Try to coax her independence and organisation out a bit. If you want to go and see subject co-ordinators in school, suggest that she goes to talk to one and you talk to the other 'to save time'. As much as I can find some sympathy for her feeling daunted by your placement, this is no excuse for her leaving you to pull the weight.

    If the softly softly tactic doesn't work, you might need to have a word with your tutor and/or class teacher. Put it across as you being concerned about supporting her and helping her build her confidence rather than complaining about her. See if you can spend some time in another classroom on your own for a morning or afternoon. You might find that dropping her in the deep end in this way really helps her. Speaking myself as a student teacher was very critical of my own skills and abilities (though I like to think I hid it a lot better than your placement partner!), the only way I really gained confidence was when I was left to it. It's tough comparing yourself to somebody else and if your partner has identified you as the strong link in the pair, she could be finding it difficult to establish herself within the classroom. Absolutely without any criticism towards yourself, some time without you there might help her to gain confidence in what she is doing. If you want to go and see a subject co-ordinator, just organise it yourself. If she realises you are not going to mollycoddle her, she might be more inclined to start sorting things out for herself.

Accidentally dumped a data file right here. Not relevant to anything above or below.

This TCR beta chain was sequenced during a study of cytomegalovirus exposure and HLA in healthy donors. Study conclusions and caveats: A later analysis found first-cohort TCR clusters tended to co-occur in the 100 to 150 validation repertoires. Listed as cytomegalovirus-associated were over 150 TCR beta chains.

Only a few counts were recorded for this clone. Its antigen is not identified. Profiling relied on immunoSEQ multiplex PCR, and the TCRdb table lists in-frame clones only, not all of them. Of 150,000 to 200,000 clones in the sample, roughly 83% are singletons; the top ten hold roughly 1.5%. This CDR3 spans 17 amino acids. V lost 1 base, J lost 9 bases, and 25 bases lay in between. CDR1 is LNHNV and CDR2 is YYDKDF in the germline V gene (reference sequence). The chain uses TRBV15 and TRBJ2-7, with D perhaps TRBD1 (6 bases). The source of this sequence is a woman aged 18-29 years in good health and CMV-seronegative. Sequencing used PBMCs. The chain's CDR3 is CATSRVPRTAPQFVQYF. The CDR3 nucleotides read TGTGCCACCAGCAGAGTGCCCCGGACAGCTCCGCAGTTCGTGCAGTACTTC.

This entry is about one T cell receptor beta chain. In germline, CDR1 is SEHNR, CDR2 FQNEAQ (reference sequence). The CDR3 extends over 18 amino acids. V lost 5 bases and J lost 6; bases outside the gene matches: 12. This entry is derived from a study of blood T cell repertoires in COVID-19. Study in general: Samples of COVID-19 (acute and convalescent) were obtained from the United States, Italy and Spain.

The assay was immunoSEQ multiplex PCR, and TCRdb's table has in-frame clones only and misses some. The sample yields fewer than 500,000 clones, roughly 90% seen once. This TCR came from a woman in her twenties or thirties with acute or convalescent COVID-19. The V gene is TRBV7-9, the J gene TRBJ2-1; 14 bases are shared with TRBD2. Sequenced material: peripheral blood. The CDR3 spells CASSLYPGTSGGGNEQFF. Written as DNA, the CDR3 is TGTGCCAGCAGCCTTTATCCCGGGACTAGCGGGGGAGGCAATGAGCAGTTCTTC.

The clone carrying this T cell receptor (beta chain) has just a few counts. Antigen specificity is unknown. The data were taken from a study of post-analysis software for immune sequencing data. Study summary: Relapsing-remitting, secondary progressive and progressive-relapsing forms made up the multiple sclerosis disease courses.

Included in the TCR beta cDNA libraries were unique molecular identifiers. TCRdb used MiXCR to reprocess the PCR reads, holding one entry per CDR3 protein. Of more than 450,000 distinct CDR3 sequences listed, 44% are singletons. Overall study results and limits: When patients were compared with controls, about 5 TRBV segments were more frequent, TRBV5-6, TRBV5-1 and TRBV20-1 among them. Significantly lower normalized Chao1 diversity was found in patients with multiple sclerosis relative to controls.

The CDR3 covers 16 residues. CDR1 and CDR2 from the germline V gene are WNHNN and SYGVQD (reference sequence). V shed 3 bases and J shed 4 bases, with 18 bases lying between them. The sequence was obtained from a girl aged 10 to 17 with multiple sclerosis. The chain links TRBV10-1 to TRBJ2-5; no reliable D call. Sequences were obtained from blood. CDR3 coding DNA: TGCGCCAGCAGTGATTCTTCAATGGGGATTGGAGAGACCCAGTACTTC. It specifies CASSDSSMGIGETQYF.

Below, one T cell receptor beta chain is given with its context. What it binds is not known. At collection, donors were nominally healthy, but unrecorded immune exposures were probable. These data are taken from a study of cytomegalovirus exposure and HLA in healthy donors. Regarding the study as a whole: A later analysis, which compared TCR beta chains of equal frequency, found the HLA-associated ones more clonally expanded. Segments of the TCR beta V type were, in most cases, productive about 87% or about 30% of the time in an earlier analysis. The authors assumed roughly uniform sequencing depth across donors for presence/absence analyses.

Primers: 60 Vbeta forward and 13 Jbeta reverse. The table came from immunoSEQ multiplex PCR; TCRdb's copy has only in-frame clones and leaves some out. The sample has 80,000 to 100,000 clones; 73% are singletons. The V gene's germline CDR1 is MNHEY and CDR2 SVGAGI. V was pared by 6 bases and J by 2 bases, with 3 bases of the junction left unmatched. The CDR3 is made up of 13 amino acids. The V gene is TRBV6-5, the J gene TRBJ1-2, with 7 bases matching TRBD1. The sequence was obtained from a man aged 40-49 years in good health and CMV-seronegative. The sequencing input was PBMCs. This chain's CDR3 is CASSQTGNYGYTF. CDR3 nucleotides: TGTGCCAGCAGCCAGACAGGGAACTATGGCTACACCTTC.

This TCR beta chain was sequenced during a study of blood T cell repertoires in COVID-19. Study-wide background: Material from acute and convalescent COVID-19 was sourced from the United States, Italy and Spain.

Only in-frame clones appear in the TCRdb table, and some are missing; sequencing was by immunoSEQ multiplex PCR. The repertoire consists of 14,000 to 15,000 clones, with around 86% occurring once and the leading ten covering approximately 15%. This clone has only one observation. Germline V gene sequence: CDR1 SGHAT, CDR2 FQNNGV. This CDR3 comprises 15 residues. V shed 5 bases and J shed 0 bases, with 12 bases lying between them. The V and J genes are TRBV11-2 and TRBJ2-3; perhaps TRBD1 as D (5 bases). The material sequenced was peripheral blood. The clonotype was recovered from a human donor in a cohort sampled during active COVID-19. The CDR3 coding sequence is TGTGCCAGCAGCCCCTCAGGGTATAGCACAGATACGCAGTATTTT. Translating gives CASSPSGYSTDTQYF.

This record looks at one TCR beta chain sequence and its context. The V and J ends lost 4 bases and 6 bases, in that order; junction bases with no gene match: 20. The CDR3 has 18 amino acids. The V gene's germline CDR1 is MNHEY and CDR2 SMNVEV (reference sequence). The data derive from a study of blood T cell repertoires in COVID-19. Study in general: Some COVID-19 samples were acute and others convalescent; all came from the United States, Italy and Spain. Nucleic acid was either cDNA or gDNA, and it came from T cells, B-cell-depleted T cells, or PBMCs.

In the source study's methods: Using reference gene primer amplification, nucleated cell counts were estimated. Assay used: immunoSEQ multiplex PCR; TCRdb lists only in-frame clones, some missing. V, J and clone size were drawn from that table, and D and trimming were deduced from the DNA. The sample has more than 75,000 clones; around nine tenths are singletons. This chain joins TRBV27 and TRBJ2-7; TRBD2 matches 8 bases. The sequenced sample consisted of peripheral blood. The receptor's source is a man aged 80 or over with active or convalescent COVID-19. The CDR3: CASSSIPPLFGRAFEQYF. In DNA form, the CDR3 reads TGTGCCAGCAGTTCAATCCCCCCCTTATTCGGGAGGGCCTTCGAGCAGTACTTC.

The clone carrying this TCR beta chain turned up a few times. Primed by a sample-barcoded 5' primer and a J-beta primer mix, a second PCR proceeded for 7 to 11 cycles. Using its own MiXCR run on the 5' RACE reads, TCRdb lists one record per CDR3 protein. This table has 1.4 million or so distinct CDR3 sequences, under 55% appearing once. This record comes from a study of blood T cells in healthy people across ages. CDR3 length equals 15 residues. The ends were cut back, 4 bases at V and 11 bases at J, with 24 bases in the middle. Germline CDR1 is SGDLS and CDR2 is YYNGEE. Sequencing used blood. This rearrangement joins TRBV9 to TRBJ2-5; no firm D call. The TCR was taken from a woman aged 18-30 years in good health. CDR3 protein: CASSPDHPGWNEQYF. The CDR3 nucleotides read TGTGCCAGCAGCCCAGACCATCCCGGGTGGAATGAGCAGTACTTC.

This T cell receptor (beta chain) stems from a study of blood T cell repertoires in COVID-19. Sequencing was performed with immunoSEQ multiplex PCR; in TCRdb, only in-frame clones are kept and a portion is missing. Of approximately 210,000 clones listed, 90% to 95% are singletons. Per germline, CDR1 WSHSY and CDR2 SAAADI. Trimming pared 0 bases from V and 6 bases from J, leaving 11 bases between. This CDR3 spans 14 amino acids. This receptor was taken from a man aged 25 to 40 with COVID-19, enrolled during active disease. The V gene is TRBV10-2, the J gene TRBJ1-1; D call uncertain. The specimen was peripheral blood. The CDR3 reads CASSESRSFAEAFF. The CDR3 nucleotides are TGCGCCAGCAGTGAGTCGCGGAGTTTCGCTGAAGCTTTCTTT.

Hope things go well for you, you sound like you're doing great so far. Good luck!
     
  3. My first placement was paired and I found it tough particularly in the beginning. My partner was much confident, loud and dominating than me and this used to grate me. However, eventually I learnt to accept my partner and work with her personality more. In the end we got on really well understanding eachother's personality traits - even making jokes of eachother which I could never imagined would have happened in the first week. In the beginning I found have a partner a hinderance but towards the end I was so thankful that I did not have to endure the experience I had on my own.

    I agree with the above poster, it sounds like the your partner is not that confident which is something you can relate to as you feel this way yourself. Discuss this with her, maybe hearing how anxious you feel may help her to be at ease. I know that it may not seem like your place to help her but help her to help you if that makes sense. I think the key to surviving a paired placement is through working together not against eachother.
     
  4. Glad you posted.[​IMG]
     
  5. noexcuses

    noexcuses New commenter

    Take it as a compliment. She obviously sees you as someone who she can emulate to.